- Triad Isotopes, a maker and distributor of radiopharmaceuticals used in imaging procedures for cardiac and cancer diagnosis, grew last year through an acquisition binge in which it snapped up seven such companies, or “nuclear pharmacies.” The acquisitions brought the company to 23 nuclear pharmacies and six cyclotrons throughout the Southeast, up from 16 nuclear pharmacies and four cyclotrons at the start of 2007.
Two rural counties within driving distance of Orlando — Osceola County, 15 miles southwest of the airport, and Lake County, about 50 miles northwest of the airport — are home to a small but growing number of biodiesel and nutraceutical businesses that need land for greenhouse research.
No Threat Seen
Fremstad said Orlando’s biotech push is unlikely to be hampered by the development of other biotech clusters statewide. The Jupiter, Fla., campus of Florida Atlantic University will house Germany’s Max Planck Institute, a Scripps Florida research institute under construction, and a 46,000-square-foot incubator developed last year by Alexandria Real Estate Equities.
UF’s Gainesville campus will house a larger Alexandria incubator of 80,000 square feet [BioRegion News, Dec. 10, 2007], while St. Petersburg will soon be the home of SRI International.
The largest of the state’s life-sciences clusters outside Orlando is rising within Port St. Lucie. There, the master-planned community of Tradition includes a 120-acre Florida Center for Innovation, whose occupants will include the Torrey Pines Institute for Molecular Research, a 400,000-square-foot research complex to be built by a development entity of pioneer biomedical entrepreneur-philanthropist Alfred Mann, and Oregon Health and Science University’s Vaccine and Gene Therapy Institute.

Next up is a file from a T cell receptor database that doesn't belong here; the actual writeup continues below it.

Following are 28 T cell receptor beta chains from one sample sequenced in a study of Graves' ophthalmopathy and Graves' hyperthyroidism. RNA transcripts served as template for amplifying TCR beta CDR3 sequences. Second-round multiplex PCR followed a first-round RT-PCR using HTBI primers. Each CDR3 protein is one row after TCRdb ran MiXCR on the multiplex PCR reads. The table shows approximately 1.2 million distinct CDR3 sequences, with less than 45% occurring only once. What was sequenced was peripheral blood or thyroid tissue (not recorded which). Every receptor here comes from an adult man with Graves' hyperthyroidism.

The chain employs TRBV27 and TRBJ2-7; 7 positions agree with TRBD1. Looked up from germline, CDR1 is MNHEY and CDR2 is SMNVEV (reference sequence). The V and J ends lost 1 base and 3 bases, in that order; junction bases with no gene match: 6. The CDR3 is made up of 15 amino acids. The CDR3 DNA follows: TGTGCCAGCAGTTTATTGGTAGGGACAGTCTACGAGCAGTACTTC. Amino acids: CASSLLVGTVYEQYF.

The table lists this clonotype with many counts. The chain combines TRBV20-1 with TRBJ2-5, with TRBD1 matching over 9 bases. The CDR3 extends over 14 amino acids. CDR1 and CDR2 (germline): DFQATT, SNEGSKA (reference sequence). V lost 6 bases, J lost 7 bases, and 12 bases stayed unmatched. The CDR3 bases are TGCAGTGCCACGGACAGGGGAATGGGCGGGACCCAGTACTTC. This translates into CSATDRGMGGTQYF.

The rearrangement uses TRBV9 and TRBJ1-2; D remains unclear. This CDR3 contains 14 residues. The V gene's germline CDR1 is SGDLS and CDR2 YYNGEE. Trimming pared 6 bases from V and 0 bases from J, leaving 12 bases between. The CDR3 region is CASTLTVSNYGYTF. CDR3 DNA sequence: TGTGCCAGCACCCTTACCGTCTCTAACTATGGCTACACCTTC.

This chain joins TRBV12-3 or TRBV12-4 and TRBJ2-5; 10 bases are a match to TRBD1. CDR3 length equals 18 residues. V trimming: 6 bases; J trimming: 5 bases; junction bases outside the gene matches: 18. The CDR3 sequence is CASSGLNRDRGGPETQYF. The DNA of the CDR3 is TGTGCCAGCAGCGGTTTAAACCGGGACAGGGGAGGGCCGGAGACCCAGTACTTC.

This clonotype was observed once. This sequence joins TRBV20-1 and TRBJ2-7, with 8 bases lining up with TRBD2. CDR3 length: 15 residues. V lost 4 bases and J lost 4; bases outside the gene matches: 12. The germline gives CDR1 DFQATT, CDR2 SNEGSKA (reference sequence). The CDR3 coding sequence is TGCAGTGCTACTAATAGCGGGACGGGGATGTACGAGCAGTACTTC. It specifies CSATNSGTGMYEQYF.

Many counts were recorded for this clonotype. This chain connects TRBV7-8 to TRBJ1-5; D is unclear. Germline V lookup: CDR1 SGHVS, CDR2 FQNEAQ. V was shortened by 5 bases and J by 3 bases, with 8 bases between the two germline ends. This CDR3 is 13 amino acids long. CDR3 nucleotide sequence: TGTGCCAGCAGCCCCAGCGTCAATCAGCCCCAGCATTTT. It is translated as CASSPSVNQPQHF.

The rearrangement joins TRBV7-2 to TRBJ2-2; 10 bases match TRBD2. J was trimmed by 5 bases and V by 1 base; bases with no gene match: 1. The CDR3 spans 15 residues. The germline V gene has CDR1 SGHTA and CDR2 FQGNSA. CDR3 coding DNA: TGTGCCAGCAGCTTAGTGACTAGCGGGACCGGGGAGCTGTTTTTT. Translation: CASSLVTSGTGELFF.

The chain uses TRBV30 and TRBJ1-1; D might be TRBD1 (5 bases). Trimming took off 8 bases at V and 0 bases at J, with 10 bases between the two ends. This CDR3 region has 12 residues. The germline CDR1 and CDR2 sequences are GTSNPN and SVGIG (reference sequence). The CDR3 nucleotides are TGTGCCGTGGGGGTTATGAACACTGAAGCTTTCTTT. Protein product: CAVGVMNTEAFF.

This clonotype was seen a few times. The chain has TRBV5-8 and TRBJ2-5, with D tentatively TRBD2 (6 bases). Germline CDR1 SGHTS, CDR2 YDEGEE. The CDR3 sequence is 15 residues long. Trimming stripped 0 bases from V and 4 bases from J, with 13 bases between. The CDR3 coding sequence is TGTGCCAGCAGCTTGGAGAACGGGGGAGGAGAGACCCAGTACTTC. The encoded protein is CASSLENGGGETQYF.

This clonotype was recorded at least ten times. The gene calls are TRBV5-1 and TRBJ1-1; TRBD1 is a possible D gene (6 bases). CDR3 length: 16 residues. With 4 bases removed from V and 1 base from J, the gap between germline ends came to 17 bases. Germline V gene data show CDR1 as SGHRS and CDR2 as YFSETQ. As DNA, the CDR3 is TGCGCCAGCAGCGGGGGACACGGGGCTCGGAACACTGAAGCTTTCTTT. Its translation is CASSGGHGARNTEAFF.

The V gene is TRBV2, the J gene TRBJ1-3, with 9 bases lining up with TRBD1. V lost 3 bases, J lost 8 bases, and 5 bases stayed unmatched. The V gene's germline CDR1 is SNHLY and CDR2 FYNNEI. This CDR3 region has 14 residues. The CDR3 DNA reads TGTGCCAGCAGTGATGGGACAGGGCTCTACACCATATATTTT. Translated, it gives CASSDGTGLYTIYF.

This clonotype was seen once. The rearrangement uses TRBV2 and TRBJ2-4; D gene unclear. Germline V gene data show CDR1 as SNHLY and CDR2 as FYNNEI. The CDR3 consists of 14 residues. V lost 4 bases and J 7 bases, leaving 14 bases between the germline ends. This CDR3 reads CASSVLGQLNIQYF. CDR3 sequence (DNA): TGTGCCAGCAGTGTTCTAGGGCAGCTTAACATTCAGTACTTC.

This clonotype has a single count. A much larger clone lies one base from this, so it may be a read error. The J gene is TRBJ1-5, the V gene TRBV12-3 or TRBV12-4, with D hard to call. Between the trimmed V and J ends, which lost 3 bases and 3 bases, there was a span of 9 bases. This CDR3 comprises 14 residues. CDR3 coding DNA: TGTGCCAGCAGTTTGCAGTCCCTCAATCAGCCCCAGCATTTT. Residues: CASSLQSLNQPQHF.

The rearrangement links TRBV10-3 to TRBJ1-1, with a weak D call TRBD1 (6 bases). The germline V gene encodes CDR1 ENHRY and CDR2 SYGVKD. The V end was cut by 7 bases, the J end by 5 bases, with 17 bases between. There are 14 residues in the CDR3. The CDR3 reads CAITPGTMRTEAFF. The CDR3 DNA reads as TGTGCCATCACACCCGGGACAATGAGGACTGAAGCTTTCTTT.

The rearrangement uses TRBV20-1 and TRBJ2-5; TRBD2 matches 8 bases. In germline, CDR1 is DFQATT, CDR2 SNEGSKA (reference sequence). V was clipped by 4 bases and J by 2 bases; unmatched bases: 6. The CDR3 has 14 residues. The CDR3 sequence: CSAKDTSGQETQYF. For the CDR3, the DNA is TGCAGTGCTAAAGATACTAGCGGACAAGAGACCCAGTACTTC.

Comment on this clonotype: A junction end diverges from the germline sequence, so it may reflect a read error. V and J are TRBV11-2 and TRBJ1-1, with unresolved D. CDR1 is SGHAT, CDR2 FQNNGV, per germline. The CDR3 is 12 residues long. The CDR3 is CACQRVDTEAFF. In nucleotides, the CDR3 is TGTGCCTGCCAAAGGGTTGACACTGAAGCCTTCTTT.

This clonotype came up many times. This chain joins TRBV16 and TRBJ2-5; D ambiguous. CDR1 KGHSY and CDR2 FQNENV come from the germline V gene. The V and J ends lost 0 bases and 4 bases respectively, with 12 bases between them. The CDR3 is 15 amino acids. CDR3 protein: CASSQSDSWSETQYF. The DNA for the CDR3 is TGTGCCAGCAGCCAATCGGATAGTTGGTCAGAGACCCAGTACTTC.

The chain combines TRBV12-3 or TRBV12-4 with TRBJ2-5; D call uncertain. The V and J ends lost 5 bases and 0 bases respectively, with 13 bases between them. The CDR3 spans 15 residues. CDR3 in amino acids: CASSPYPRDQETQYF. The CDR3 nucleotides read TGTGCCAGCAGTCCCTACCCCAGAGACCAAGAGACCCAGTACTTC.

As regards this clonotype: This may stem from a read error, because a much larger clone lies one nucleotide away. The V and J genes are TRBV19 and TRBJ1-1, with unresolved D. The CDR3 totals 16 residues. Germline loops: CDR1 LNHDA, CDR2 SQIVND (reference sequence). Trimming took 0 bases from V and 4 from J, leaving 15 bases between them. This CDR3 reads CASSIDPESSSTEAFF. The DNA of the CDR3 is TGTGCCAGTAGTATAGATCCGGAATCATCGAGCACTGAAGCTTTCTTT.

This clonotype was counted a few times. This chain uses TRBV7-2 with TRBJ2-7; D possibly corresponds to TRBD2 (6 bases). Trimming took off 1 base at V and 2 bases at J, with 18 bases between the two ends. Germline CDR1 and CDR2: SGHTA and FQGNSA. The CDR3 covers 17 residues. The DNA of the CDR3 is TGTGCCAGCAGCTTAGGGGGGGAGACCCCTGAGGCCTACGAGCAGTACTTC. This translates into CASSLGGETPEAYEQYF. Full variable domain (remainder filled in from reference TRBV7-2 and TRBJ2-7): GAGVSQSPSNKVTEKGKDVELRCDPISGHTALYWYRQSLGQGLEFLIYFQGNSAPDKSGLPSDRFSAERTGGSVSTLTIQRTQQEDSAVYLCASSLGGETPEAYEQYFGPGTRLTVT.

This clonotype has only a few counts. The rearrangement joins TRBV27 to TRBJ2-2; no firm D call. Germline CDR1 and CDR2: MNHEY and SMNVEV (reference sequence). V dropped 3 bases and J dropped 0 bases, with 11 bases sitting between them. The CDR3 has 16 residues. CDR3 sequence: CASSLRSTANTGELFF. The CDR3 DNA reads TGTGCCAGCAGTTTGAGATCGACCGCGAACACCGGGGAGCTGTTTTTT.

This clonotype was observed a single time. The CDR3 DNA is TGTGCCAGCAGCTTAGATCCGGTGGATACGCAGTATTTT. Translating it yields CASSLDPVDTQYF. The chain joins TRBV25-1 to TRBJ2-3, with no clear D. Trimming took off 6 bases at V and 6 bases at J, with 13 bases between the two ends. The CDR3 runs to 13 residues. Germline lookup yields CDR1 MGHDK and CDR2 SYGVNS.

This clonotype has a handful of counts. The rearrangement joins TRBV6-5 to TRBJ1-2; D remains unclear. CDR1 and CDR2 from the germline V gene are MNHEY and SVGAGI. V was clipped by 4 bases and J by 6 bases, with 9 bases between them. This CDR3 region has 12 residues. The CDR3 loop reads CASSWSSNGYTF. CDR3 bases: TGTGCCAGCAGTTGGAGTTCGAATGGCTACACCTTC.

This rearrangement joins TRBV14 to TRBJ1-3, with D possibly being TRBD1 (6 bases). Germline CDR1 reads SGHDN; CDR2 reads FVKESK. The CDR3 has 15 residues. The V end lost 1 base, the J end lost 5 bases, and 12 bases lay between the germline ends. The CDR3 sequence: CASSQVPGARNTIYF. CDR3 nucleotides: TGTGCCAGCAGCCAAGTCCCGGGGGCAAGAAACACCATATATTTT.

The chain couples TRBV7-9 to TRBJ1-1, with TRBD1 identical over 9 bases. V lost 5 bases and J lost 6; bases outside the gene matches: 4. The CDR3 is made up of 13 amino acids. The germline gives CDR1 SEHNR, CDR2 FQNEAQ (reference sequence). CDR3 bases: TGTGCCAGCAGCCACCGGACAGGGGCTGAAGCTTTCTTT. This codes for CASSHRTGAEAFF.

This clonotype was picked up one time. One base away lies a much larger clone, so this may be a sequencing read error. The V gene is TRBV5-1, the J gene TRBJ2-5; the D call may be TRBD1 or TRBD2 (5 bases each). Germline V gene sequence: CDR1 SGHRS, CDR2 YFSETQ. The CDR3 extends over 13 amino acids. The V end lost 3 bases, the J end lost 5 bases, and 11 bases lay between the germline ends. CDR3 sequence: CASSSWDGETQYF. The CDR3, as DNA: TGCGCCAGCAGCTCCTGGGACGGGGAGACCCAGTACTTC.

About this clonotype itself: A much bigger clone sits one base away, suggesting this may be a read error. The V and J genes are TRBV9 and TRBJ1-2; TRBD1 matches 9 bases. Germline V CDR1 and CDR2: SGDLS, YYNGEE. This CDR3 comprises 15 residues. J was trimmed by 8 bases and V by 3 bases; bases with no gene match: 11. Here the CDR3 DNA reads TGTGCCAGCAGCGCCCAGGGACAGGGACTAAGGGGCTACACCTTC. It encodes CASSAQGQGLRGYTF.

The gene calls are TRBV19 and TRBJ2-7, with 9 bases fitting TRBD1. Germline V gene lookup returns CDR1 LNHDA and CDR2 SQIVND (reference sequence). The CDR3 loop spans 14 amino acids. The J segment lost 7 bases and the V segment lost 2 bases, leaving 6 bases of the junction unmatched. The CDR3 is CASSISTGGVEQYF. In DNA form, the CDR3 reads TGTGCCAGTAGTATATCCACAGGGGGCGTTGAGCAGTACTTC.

“[UCF] has signed partnerships not only with the Burnham Institute, but with Scripps and with Torrey Pines, so there’s collaboration throughout,” Fremstad said.
One reason the Orlando region can attract that activity, he said, is because it has several large healthcare providers, including the nation’s largest hospital system, Avent Health System’s Florida Hospital, and the fifth-largest, Orlando Regional Healthcare. Because of its concentration of hospitals, the Orlando region’s life sciences industry has skewed toward medical device companies, Fremstad said.